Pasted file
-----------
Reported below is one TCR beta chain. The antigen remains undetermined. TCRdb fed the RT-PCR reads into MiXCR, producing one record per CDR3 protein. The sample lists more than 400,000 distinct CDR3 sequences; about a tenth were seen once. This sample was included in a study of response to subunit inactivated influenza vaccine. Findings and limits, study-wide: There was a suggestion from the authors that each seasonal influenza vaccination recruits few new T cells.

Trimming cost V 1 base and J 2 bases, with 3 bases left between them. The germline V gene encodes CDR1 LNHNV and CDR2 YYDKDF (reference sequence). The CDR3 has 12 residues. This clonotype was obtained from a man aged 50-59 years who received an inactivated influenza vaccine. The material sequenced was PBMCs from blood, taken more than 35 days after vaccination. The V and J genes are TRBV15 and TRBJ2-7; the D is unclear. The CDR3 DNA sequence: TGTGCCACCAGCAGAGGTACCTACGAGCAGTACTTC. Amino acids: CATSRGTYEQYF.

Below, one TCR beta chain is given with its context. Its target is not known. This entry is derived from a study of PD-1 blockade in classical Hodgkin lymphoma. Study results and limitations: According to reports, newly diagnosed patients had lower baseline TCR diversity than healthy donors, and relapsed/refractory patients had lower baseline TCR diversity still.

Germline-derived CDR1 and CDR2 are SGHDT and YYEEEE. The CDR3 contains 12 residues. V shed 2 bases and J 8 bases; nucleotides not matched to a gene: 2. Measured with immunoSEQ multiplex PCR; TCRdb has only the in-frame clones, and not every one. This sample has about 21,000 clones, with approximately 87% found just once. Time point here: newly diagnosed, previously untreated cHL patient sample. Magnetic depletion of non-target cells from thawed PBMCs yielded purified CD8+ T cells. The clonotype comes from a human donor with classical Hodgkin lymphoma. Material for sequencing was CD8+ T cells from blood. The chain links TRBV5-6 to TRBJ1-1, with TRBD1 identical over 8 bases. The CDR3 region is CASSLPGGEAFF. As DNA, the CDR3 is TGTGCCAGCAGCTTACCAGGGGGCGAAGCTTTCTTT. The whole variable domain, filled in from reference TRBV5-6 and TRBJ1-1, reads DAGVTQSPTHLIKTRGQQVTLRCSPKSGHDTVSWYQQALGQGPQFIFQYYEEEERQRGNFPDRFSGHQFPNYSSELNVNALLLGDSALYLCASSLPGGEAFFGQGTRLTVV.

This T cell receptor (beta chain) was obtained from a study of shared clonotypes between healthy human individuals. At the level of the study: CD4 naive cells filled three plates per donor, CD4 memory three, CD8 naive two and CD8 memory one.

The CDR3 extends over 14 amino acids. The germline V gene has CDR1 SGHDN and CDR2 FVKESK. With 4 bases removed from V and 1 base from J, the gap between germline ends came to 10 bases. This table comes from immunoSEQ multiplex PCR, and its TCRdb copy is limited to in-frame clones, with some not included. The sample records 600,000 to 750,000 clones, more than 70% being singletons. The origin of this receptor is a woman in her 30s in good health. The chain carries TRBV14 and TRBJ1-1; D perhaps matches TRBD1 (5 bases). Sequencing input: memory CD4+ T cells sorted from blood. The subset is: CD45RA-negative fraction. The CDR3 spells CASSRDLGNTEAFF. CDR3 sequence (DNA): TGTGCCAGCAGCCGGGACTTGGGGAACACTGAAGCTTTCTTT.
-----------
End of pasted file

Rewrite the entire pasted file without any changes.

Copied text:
Reported below is one TCR beta chain. The antigen remains undetermined. TCRdb fed the RT-PCR reads into MiXCR, producing one record per CDR3 protein. The sample lists more than 400,000 distinct CDR3 sequences; about a tenth were seen once. This sample was included in a study of response to subunit inactivated influenza vaccine. Findings and limits, study-wide: There was a suggestion from the authors that each seasonal influenza vaccination recruits few new T cells.

Trimming cost V 1 base and J 2 bases, with 3 bases left between them. The germline V gene encodes CDR1 LNHNV and CDR2 YYDKDF (reference sequence). The CDR3 has 12 residues. This clonotype was obtained from a man aged 50-59 years who received an inactivated influenza vaccine. The material sequenced was PBMCs from blood, taken more than 35 days after vaccination. The V and J genes are TRBV15 and TRBJ2-7; the D is unclear. The CDR3 DNA sequence: TGTGCCACCAGCAGAGGTACCTACGAGCAGTACTTC. Amino acids: CATSRGTYEQYF.

Below, one TCR beta chain is given with its context. Its target is not known. This entry is derived from a study of PD-1 blockade in classical Hodgkin lymphoma. Study results and limitations: According to reports, newly diagnosed patients had lower baseline TCR diversity than healthy donors, and relapsed/refractory patients had lower baseline TCR diversity still.

Germline-derived CDR1 and CDR2 are SGHDT and YYEEEE. The CDR3 contains 12 residues. V shed 2 bases and J 8 bases; nucleotides not matched to a gene: 2. Measured with immunoSEQ multiplex PCR; TCRdb has only the in-frame clones, and not every one. This sample has about 21,000 clones, with approximately 87% found just once. Time point here: newly diagnosed, previously untreated cHL patient sample. Magnetic depletion of non-target cells from thawed PBMCs yielded purified CD8+ T cells. The clonotype comes from a human donor with classical Hodgkin lymphoma. Material for sequencing was CD8+ T cells from blood. The chain links TRBV5-6 to TRBJ1-1, with TRBD1 identical over 8 bases. The CDR3 region is CASSLPGGEAFF. As DNA, the CDR3 is TGTGCCAGCAGCTTACCAGGGGGCGAAGCTTTCTTT. The whole variable domain, filled in from reference TRBV5-6 and TRBJ1-1, reads DAGVTQSPTHLIKTRGQQVTLRCSPKSGHDTVSWYQQALGQGPQFIFQYYEEEERQRGNFPDRFSGHQFPNYSSELNVNALLLGDSALYLCASSLPGGEAFFGQGTRLTVV.

This T cell receptor (beta chain) was obtained from a study of shared clonotypes between healthy human individuals. At the level of the study: CD4 naive cells filled three plates per donor, CD4 memory three, CD8 naive two and CD8 memory one.

The CDR3 extends over 14 amino acids. The germline V gene has CDR1 SGHDN and CDR2 FVKESK. With 4 bases removed from V and 1 base from J, the gap between germline ends came to 10 bases. This table comes from immunoSEQ multiplex PCR, and its TCRdb copy is limited to in-frame clones, with some not included. The sample records 600,000 to 750,000 clones, more than 70% being singletons. The origin of this receptor is a woman in her 30s in good health. The chain carries TRBV14 and TRBJ1-1; D perhaps matches TRBD1 (5 bases). Sequencing input: memory CD4+ T cells sorted from blood. The subset is: CD45RA-negative fraction. The CDR3 spells CASSRDLGNTEAFF. CDR3 sequence (DNA): TGTGCCAGCAGCCGGGACTTGGGGAACACTGAAGCTTTCTTT.